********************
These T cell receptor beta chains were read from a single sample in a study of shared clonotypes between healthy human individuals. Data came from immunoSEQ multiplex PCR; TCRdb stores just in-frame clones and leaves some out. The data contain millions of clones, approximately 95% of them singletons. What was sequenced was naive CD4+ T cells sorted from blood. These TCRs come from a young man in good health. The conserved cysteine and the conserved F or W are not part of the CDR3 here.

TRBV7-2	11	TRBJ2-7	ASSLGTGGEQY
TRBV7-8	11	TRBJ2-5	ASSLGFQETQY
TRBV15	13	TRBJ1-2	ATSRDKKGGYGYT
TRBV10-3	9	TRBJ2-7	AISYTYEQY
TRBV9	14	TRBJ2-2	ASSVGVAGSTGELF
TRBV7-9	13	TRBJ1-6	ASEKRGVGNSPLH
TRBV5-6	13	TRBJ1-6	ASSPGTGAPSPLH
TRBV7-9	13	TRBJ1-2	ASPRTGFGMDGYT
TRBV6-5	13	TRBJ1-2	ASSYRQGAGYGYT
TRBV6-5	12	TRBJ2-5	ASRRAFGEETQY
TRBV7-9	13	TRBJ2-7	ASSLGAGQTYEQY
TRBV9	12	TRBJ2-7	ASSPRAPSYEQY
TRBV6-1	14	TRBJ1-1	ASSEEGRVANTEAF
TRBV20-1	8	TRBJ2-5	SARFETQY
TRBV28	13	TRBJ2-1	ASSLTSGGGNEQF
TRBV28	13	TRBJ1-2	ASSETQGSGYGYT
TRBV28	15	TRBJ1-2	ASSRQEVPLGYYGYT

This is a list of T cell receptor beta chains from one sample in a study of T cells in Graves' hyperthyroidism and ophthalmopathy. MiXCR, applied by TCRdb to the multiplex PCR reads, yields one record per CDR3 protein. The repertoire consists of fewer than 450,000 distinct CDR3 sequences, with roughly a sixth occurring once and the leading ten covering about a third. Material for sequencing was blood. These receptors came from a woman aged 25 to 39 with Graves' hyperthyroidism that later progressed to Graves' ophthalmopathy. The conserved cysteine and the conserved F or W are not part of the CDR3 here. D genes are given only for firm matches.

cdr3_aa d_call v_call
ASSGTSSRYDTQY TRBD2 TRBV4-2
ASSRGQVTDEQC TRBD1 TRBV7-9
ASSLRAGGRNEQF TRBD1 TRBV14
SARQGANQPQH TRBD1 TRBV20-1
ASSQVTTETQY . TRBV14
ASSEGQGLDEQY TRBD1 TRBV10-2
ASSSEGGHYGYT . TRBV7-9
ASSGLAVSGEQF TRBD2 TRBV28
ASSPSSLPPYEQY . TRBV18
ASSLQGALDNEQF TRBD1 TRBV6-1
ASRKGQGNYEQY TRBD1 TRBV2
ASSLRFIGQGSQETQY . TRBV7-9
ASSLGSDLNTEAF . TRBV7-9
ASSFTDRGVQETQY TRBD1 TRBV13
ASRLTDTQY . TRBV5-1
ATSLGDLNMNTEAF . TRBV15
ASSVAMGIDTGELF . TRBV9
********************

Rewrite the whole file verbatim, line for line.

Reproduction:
These T cell receptor beta chains were read from a single sample in a study of shared clonotypes between healthy human individuals. Data came from immunoSEQ multiplex PCR; TCRdb stores just in-frame clones and leaves some out. The data contain millions of clones, approximately 95% of them singletons. What was sequenced was naive CD4+ T cells sorted from blood. These TCRs come from a young man in good health. The conserved cysteine and the conserved F or W are not part of the CDR3 here.

TRBV7-2	11	TRBJ2-7	ASSLGTGGEQY
TRBV7-8	11	TRBJ2-5	ASSLGFQETQY
TRBV15	13	TRBJ1-2	ATSRDKKGGYGYT
TRBV10-3	9	TRBJ2-7	AISYTYEQY
TRBV9	14	TRBJ2-2	ASSVGVAGSTGELF
TRBV7-9	13	TRBJ1-6	ASEKRGVGNSPLH
TRBV5-6	13	TRBJ1-6	ASSPGTGAPSPLH
TRBV7-9	13	TRBJ1-2	ASPRTGFGMDGYT
TRBV6-5	13	TRBJ1-2	ASSYRQGAGYGYT
TRBV6-5	12	TRBJ2-5	ASRRAFGEETQY
TRBV7-9	13	TRBJ2-7	ASSLGAGQTYEQY
TRBV9	12	TRBJ2-7	ASSPRAPSYEQY
TRBV6-1	14	TRBJ1-1	ASSEEGRVANTEAF
TRBV20-1	8	TRBJ2-5	SARFETQY
TRBV28	13	TRBJ2-1	ASSLTSGGGNEQF
TRBV28	13	TRBJ1-2	ASSETQGSGYGYT
TRBV28	15	TRBJ1-2	ASSRQEVPLGYYGYT

This is a list of T cell receptor beta chains from one sample in a study of T cells in Graves' hyperthyroidism and ophthalmopathy. MiXCR, applied by TCRdb to the multiplex PCR reads, yields one record per CDR3 protein. The repertoire consists of fewer than 450,000 distinct CDR3 sequences, with roughly a sixth occurring once and the leading ten covering about a third. Material for sequencing was blood. These receptors came from a woman aged 25 to 39 with Graves' hyperthyroidism that later progressed to Graves' ophthalmopathy. The conserved cysteine and the conserved F or W are not part of the CDR3 here. D genes are given only for firm matches.

cdr3_aa d_call v_call
ASSGTSSRYDTQY TRBD2 TRBV4-2
ASSRGQVTDEQC TRBD1 TRBV7-9
ASSLRAGGRNEQF TRBD1 TRBV14
SARQGANQPQH TRBD1 TRBV20-1
ASSQVTTETQY . TRBV14
ASSEGQGLDEQY TRBD1 TRBV10-2
ASSSEGGHYGYT . TRBV7-9
ASSGLAVSGEQF TRBD2 TRBV28
ASSPSSLPPYEQY . TRBV18
ASSLQGALDNEQF TRBD1 TRBV6-1
ASRKGQGNYEQY TRBD1 TRBV2
ASSLRFIGQGSQETQY . TRBV7-9
ASSLGSDLNTEAF . TRBV7-9
ASSFTDRGVQETQY TRBD1 TRBV13
ASRLTDTQY . TRBV5-1
ATSLGDLNMNTEAF . TRBV15
ASSVAMGIDTGELF . TRBV9